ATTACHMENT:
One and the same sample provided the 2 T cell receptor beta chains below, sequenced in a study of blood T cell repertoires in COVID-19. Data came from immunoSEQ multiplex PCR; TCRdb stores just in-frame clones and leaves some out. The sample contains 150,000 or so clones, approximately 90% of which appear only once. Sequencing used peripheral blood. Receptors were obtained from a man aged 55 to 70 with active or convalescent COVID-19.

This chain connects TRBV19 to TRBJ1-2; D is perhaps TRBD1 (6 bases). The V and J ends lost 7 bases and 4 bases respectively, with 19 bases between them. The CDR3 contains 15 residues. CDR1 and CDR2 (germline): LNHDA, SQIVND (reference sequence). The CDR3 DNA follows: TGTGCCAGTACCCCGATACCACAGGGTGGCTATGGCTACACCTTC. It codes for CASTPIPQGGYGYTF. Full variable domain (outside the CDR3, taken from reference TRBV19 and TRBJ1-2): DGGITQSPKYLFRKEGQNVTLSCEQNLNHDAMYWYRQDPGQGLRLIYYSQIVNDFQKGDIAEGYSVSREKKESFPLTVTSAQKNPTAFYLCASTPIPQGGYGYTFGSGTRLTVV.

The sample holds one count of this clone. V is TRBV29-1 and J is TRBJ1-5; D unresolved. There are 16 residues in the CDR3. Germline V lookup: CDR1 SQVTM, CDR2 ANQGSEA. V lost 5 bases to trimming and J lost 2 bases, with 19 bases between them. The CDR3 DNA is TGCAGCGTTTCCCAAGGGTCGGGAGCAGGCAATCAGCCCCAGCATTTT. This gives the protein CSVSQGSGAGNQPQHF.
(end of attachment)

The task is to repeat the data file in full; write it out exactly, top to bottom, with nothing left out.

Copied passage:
One and the same sample provided the 2 T cell receptor beta chains below, sequenced in a study of blood T cell repertoires in COVID-19. Data came from immunoSEQ multiplex PCR; TCRdb stores just in-frame clones and leaves some out. The sample contains 150,000 or so clones, approximately 90% of which appear only once. Sequencing used peripheral blood. Receptors were obtained from a man aged 55 to 70 with active or convalescent COVID-19.

This chain connects TRBV19 to TRBJ1-2; D is perhaps TRBD1 (6 bases). The V and J ends lost 7 bases and 4 bases respectively, with 19 bases between them. The CDR3 contains 15 residues. CDR1 and CDR2 (germline): LNHDA, SQIVND (reference sequence). The CDR3 DNA follows: TGTGCCAGTACCCCGATACCACAGGGTGGCTATGGCTACACCTTC. It codes for CASTPIPQGGYGYTF. Full variable domain (outside the CDR3, taken from reference TRBV19 and TRBJ1-2): DGGITQSPKYLFRKEGQNVTLSCEQNLNHDAMYWYRQDPGQGLRLIYYSQIVNDFQKGDIAEGYSVSREKKESFPLTVTSAQKNPTAFYLCASTPIPQGGYGYTFGSGTRLTVV.

The sample holds one count of this clone. V is TRBV29-1 and J is TRBJ1-5; D unresolved. There are 16 residues in the CDR3. Germline V lookup: CDR1 SQVTM, CDR2 ANQGSEA. V lost 5 bases to trimming and J lost 2 bases, with 19 bases between them. The CDR3 DNA is TGCAGCGTTTCCCAAGGGTCGGGAGCAGGCAATCAGCCCCAGCATTTT. This gives the protein CSVSQGSGAGNQPQHF.